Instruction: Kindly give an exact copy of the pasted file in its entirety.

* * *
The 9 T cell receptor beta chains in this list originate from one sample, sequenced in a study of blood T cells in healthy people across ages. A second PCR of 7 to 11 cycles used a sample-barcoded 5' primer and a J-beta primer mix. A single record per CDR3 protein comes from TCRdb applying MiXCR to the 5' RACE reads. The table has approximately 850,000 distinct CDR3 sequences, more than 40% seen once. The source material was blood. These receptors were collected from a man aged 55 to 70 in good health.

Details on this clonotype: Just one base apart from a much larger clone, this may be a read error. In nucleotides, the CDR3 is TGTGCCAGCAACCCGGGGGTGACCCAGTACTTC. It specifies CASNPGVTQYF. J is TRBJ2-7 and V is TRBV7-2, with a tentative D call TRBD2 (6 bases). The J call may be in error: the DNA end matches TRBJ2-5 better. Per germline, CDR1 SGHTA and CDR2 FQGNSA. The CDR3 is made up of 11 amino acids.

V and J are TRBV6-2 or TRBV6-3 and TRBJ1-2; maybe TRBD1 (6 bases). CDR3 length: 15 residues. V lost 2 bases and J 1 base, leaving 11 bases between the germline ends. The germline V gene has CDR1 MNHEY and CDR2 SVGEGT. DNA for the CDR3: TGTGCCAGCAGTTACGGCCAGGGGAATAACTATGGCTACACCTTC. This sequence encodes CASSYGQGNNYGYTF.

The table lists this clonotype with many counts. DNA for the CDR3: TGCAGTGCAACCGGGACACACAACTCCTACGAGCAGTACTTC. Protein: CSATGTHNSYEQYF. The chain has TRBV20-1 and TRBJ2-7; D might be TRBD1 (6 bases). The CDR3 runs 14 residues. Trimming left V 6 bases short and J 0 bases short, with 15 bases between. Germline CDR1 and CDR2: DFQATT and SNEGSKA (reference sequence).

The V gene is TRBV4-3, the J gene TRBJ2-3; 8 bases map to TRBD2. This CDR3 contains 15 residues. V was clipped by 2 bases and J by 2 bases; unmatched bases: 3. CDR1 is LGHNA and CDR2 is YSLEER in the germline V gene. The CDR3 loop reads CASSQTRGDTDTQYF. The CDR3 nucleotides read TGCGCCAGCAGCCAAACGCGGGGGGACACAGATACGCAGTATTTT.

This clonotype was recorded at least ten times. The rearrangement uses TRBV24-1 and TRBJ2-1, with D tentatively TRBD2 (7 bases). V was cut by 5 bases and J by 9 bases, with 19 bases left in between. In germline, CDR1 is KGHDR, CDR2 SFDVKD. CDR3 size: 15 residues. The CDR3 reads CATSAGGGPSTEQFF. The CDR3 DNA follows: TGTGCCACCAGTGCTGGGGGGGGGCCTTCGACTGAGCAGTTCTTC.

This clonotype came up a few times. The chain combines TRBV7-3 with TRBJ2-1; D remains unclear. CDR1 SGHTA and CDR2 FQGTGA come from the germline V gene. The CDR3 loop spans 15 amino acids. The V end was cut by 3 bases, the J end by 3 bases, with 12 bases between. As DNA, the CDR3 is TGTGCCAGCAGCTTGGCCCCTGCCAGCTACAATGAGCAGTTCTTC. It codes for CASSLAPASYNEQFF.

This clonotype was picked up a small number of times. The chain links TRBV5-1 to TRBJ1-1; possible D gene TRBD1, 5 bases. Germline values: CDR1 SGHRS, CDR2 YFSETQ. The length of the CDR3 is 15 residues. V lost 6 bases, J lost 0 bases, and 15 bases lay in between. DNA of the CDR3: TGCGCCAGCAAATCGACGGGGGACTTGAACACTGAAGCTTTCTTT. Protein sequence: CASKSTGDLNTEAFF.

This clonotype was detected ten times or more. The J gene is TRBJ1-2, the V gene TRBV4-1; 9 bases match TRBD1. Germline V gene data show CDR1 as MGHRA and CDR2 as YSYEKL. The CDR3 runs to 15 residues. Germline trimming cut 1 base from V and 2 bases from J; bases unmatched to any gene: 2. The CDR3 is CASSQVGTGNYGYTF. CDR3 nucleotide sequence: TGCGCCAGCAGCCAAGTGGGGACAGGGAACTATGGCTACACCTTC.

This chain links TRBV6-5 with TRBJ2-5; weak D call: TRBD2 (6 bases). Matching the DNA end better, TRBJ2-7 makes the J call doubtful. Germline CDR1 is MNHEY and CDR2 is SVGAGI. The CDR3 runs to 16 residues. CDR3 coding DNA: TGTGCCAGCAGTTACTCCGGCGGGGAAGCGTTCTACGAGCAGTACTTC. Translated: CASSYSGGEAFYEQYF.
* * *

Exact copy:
The 9 T cell receptor beta chains in this list originate from one sample, sequenced in a study of blood T cells in healthy people across ages. A second PCR of 7 to 11 cycles used a sample-barcoded 5' primer and a J-beta primer mix. A single record per CDR3 protein comes from TCRdb applying MiXCR to the 5' RACE reads. The table has approximately 850,000 distinct CDR3 sequences, more than 40% seen once. The source material was blood. These receptors were collected from a man aged 55 to 70 in good health.

Details on this clonotype: Just one base apart from a much larger clone, this may be a read error. In nucleotides, the CDR3 is TGTGCCAGCAACCCGGGGGTGACCCAGTACTTC. It specifies CASNPGVTQYF. J is TRBJ2-7 and V is TRBV7-2, with a tentative D call TRBD2 (6 bases). The J call may be in error: the DNA end matches TRBJ2-5 better. Per germline, CDR1 SGHTA and CDR2 FQGNSA. The CDR3 is made up of 11 amino acids.

V and J are TRBV6-2 or TRBV6-3 and TRBJ1-2; maybe TRBD1 (6 bases). CDR3 length: 15 residues. V lost 2 bases and J 1 base, leaving 11 bases between the germline ends. The germline V gene has CDR1 MNHEY and CDR2 SVGEGT. DNA for the CDR3: TGTGCCAGCAGTTACGGCCAGGGGAATAACTATGGCTACACCTTC. This sequence encodes CASSYGQGNNYGYTF.

The table lists this clonotype with many counts. DNA for the CDR3: TGCAGTGCAACCGGGACACACAACTCCTACGAGCAGTACTTC. Protein: CSATGTHNSYEQYF. The chain has TRBV20-1 and TRBJ2-7; D might be TRBD1 (6 bases). The CDR3 runs 14 residues. Trimming left V 6 bases short and J 0 bases short, with 15 bases between. Germline CDR1 and CDR2: DFQATT and SNEGSKA (reference sequence).

The V gene is TRBV4-3, the J gene TRBJ2-3; 8 bases map to TRBD2. This CDR3 contains 15 residues. V was clipped by 2 bases and J by 2 bases; unmatched bases: 3. CDR1 is LGHNA and CDR2 is YSLEER in the germline V gene. The CDR3 loop reads CASSQTRGDTDTQYF. The CDR3 nucleotides read TGCGCCAGCAGCCAAACGCGGGGGGACACAGATACGCAGTATTTT.

This clonotype was recorded at least ten times. The rearrangement uses TRBV24-1 and TRBJ2-1, with D tentatively TRBD2 (7 bases). V was cut by 5 bases and J by 9 bases, with 19 bases left in between. In germline, CDR1 is KGHDR, CDR2 SFDVKD. CDR3 size: 15 residues. The CDR3 reads CATSAGGGPSTEQFF. The CDR3 DNA follows: TGTGCCACCAGTGCTGGGGGGGGGCCTTCGACTGAGCAGTTCTTC.

This clonotype came up a few times. The chain combines TRBV7-3 with TRBJ2-1; D remains unclear. CDR1 SGHTA and CDR2 FQGTGA come from the germline V gene. The CDR3 loop spans 15 amino acids. The V end was cut by 3 bases, the J end by 3 bases, with 12 bases between. As DNA, the CDR3 is TGTGCCAGCAGCTTGGCCCCTGCCAGCTACAATGAGCAGTTCTTC. It codes for CASSLAPASYNEQFF.

This clonotype was picked up a small number of times. The chain links TRBV5-1 to TRBJ1-1; possible D gene TRBD1, 5 bases. Germline values: CDR1 SGHRS, CDR2 YFSETQ. The length of the CDR3 is 15 residues. V lost 6 bases, J lost 0 bases, and 15 bases lay in between. DNA of the CDR3: TGCGCCAGCAAATCGACGGGGGACTTGAACACTGAAGCTTTCTTT. Protein sequence: CASKSTGDLNTEAFF.

This clonotype was detected ten times or more. The J gene is TRBJ1-2, the V gene TRBV4-1; 9 bases match TRBD1. Germline V gene data show CDR1 as MGHRA and CDR2 as YSYEKL. The CDR3 runs to 15 residues. Germline trimming cut 1 base from V and 2 bases from J; bases unmatched to any gene: 2. The CDR3 is CASSQVGTGNYGYTF. CDR3 nucleotide sequence: TGCGCCAGCAGCCAAGTGGGGACAGGGAACTATGGCTACACCTTC.

This chain links TRBV6-5 with TRBJ2-5; weak D call: TRBD2 (6 bases). Matching the DNA end better, TRBJ2-7 makes the J call doubtful. Germline CDR1 is MNHEY and CDR2 is SVGAGI. The CDR3 runs to 16 residues. CDR3 coding DNA: TGTGCCAGCAGTTACTCCGGCGGGGAAGCGTTCTACGAGCAGTACTTC. Translated: CASSYSGGEAFYEQYF.